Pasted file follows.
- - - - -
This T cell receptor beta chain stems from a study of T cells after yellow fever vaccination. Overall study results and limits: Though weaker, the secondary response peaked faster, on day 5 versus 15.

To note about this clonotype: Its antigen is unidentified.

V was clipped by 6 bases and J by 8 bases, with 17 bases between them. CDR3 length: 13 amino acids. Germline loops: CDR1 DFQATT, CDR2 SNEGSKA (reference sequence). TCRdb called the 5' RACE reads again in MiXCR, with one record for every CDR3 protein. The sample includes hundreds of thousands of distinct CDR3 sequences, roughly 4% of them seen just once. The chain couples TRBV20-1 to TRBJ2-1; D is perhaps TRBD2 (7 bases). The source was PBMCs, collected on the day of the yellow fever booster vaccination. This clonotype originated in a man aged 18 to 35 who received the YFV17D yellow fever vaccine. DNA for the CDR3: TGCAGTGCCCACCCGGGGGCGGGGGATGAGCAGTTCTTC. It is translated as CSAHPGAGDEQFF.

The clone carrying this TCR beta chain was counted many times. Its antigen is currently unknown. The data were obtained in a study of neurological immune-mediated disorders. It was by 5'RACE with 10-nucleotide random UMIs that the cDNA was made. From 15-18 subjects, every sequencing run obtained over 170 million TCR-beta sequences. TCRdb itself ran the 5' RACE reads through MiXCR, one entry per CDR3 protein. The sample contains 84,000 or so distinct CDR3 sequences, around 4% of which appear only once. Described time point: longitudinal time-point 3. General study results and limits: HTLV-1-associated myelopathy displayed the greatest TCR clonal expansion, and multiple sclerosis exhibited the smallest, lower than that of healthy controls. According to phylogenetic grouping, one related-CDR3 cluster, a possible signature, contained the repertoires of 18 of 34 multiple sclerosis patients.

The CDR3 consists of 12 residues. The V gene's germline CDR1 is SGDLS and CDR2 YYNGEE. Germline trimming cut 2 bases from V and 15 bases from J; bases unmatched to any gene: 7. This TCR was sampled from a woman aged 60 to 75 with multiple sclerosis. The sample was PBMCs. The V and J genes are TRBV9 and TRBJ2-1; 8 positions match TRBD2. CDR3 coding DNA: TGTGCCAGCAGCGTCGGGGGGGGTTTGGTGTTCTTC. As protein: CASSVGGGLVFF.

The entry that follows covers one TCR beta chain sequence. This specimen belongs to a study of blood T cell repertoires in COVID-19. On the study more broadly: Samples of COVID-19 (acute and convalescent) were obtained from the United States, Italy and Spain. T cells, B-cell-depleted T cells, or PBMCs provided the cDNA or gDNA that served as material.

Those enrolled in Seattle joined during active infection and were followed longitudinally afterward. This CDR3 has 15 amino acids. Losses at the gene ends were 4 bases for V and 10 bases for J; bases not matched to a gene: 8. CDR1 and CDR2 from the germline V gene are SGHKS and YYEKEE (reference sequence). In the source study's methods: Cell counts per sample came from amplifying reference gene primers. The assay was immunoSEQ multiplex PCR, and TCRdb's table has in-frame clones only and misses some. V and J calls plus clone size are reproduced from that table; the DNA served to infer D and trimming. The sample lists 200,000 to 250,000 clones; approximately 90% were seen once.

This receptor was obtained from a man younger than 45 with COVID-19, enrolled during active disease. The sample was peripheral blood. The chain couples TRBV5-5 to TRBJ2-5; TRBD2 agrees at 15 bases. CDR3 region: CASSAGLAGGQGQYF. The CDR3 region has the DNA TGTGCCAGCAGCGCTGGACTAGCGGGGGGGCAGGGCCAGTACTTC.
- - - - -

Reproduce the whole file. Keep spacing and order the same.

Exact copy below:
This T cell receptor beta chain stems from a study of T cells after yellow fever vaccination. Overall study results and limits: Though weaker, the secondary response peaked faster, on day 5 versus 15.

To note about this clonotype: Its antigen is unidentified.

V was clipped by 6 bases and J by 8 bases, with 17 bases between them. CDR3 length: 13 amino acids. Germline loops: CDR1 DFQATT, CDR2 SNEGSKA (reference sequence). TCRdb called the 5' RACE reads again in MiXCR, with one record for every CDR3 protein. The sample includes hundreds of thousands of distinct CDR3 sequences, roughly 4% of them seen just once. The chain couples TRBV20-1 to TRBJ2-1; D is perhaps TRBD2 (7 bases). The source was PBMCs, collected on the day of the yellow fever booster vaccination. This clonotype originated in a man aged 18 to 35 who received the YFV17D yellow fever vaccine. DNA for the CDR3: TGCAGTGCCCACCCGGGGGCGGGGGATGAGCAGTTCTTC. It is translated as CSAHPGAGDEQFF.

The clone carrying this TCR beta chain was counted many times. Its antigen is currently unknown. The data were obtained in a study of neurological immune-mediated disorders. It was by 5'RACE with 10-nucleotide random UMIs that the cDNA was made. From 15-18 subjects, every sequencing run obtained over 170 million TCR-beta sequences. TCRdb itself ran the 5' RACE reads through MiXCR, one entry per CDR3 protein. The sample contains 84,000 or so distinct CDR3 sequences, around 4% of which appear only once. Described time point: longitudinal time-point 3. General study results and limits: HTLV-1-associated myelopathy displayed the greatest TCR clonal expansion, and multiple sclerosis exhibited the smallest, lower than that of healthy controls. According to phylogenetic grouping, one related-CDR3 cluster, a possible signature, contained the repertoires of 18 of 34 multiple sclerosis patients.

The CDR3 consists of 12 residues. The V gene's germline CDR1 is SGDLS and CDR2 YYNGEE. Germline trimming cut 2 bases from V and 15 bases from J; bases unmatched to any gene: 7. This TCR was sampled from a woman aged 60 to 75 with multiple sclerosis. The sample was PBMCs. The V and J genes are TRBV9 and TRBJ2-1; 8 positions match TRBD2. CDR3 coding DNA: TGTGCCAGCAGCGTCGGGGGGGGTTTGGTGTTCTTC. As protein: CASSVGGGLVFF.

The entry that follows covers one TCR beta chain sequence. This specimen belongs to a study of blood T cell repertoires in COVID-19. On the study more broadly: Samples of COVID-19 (acute and convalescent) were obtained from the United States, Italy and Spain. T cells, B-cell-depleted T cells, or PBMCs provided the cDNA or gDNA that served as material.

Those enrolled in Seattle joined during active infection and were followed longitudinally afterward. This CDR3 has 15 amino acids. Losses at the gene ends were 4 bases for V and 10 bases for J; bases not matched to a gene: 8. CDR1 and CDR2 from the germline V gene are SGHKS and YYEKEE (reference sequence). In the source study's methods: Cell counts per sample came from amplifying reference gene primers. The assay was immunoSEQ multiplex PCR, and TCRdb's table has in-frame clones only and misses some. V and J calls plus clone size are reproduced from that table; the DNA served to infer D and trimming. The sample lists 200,000 to 250,000 clones; approximately 90% were seen once.

This receptor was obtained from a man younger than 45 with COVID-19, enrolled during active disease. The sample was peripheral blood. The chain couples TRBV5-5 to TRBJ2-5; TRBD2 agrees at 15 bases. CDR3 region: CASSAGLAGGQGQYF. The CDR3 region has the DNA TGTGCCAGCAGCGCTGGACTAGCGGGGGGGCAGGGCCAGTACTTC.